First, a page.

As of today, the production for the “cute” ute is ongoing. However, it can be pre-ordered for a promotional price of $199 instead of $480 for the first 30 orders.
5. Tesla Cybertruck
This deviant-looking ute from the American company Tesla has been teasing EV enthusiasts since 2017 although it is still set for launch in 2022.
Powered by a 9.9V rechargeable battery that can give a driving range of around 600 to 700 km on a single charge, there’s more to the car that adds to the hype.
- Its body is called by the company as “exoskeleton”, which is said to be nearly impenetrable.
- It has an “armour glass” and polymer-layered composite can absorb and redirect an impact force.
- Its powerful drivetrain and low centre of gravity provide extraordinary traction control and torque, which results in an impressive acceleration from 0-60 mph in as little as 2.9 seconds and up to 500 miles of range.
However, the company says that the EV’s configurations are US-specification only and will only develop global specifications at a later date based on demand.
Aussies who are eager to own the Cybertruck and do not mind waiting for a year or two can pay a reservation fee of $150 on Tesla’s Australian site. Be aware, however, that the company owner Elon Musk stated in early August that the company does not intend to sell the car outside of North America. Should this become the case, the deposit is, thankfully, refundable.
Other anticipated EVs that are expected to arrive in Australia include:
6. Ford F-150 EV
Not to be outshined by EV start-up companies like Rivian, American company Ford has confirmed at the 2019 Detroit Auto Show the development of a pure-electric version of Ford F-150, its top-selling workhorse.
The F-150 EV will follow a redesigned version of the newly unveiled F-150 MY2020. In a teaser video released in July, a prototype model was towing a 450-tonne train. The company, however, did not give details on what powered the ute.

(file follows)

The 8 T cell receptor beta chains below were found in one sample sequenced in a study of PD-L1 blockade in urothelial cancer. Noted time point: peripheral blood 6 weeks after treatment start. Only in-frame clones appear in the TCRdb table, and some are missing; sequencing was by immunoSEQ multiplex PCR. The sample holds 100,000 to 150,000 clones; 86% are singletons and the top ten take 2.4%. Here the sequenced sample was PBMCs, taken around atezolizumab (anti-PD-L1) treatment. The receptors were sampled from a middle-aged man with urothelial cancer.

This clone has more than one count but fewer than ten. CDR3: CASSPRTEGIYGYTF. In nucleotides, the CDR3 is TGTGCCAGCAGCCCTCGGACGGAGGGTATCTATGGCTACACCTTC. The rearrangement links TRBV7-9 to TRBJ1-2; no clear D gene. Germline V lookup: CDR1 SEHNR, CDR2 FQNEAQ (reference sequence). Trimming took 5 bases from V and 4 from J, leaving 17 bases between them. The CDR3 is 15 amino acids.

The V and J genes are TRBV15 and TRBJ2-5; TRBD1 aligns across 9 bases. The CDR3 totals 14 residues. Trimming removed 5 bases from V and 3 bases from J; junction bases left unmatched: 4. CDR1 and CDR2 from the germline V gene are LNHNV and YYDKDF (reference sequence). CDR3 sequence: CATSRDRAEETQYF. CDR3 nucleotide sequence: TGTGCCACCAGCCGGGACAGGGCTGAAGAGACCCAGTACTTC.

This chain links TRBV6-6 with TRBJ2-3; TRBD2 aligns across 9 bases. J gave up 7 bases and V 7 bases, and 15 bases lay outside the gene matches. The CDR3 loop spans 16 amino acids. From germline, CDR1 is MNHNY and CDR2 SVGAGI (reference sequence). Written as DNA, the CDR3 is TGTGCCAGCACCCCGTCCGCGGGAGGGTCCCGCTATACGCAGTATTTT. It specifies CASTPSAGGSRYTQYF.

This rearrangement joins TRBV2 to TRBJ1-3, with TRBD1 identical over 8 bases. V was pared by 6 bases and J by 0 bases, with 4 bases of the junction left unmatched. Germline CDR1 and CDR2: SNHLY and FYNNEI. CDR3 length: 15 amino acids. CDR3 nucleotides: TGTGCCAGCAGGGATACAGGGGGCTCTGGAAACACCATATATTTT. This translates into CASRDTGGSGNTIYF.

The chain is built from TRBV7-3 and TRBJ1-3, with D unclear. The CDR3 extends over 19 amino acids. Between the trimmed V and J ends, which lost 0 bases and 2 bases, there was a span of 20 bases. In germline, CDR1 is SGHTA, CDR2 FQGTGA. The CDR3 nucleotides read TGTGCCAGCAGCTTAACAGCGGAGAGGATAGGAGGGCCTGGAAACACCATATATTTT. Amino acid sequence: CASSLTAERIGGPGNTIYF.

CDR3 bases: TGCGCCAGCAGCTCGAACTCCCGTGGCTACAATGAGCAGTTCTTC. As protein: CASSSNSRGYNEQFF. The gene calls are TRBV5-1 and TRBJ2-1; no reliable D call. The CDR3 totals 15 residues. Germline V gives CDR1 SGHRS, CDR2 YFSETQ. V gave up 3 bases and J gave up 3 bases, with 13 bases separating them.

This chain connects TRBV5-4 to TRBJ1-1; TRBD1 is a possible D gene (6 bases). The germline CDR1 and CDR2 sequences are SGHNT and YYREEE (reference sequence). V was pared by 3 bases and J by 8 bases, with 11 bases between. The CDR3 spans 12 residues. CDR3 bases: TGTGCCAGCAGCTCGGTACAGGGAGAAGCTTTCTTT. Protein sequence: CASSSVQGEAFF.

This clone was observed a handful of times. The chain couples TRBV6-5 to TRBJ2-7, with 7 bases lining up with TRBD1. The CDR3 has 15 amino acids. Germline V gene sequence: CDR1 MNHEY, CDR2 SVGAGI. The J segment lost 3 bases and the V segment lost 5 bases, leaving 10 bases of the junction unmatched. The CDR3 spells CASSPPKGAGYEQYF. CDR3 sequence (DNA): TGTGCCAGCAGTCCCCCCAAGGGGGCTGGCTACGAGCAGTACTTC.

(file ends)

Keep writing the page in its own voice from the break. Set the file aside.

7. GMC Hummer EV
Claiming to be the world’s first all-electric super truck, the GMC Hummer EV is set for its global launch in 2021 and could eventually be sold in Australia under the GMSV brand.
Featuring a boxy side profile, iconic front-end design, and a medium-sized tray at the back, the car has also confirmed several new features such as ultra vision cameras, “infinity roof”, modular sky panels, and different driving modes: crab mode, adrenaline mode, and next-gen supercruise mode.
Under the hood, it is fitted with a new Ultium lithium-ion battery ranging from 50 kWh to a whopping 200 kWh and single-, dual- and triple-motor powertrains pumping out up to 750 kW of power and 11,500lb-ft of torque.
8. Rivian R1T
American EV start-up company Rivian has not confirmed an exact timeline for deliveries in Oz of its R1T dual-cab ute but has stated that the EV is intended for release in right-hand drive markets.
Rivian R1T is 5.5-metre long and 2.0-metre wide. Its premium model’s 180 kWh battery pack boasts 560 kW of power, 1120 Nm of torque, and a range of about 645 km. The battery pack can also be charged with a DC fast-charger to allow 320 km of range in 30 minutes.
9. Bollinger B2
Based on the Toyota Land Rover Defender, the Bollinger B2 from Michigan-based car-maker Bollinger is expected to be launched in 2021.
The ute’s electric motor on each axle is powered by a 120 kWh battery that provides a maximum power of 452 kW and 906 Nm of torque. It offers a decent payload of 2359 kg and a towing capacity of 3,402 kg. The car also claims to accelerate to 100 km/h in just 4.5 seconds.
However, the company has yet to confirm right-hand drive production for the ute.
10. Great Wall EV
An electric-powered option for the Chinese-made ute was unveiled at a Shanghai show earlier this year. Aside from a 500-kilometre drive range, pricing and local on-sale date for the car have not been announced. Nonetheless, the company has said that the EV will both be sold in pure-electric and FCEV forms in the country by 2023.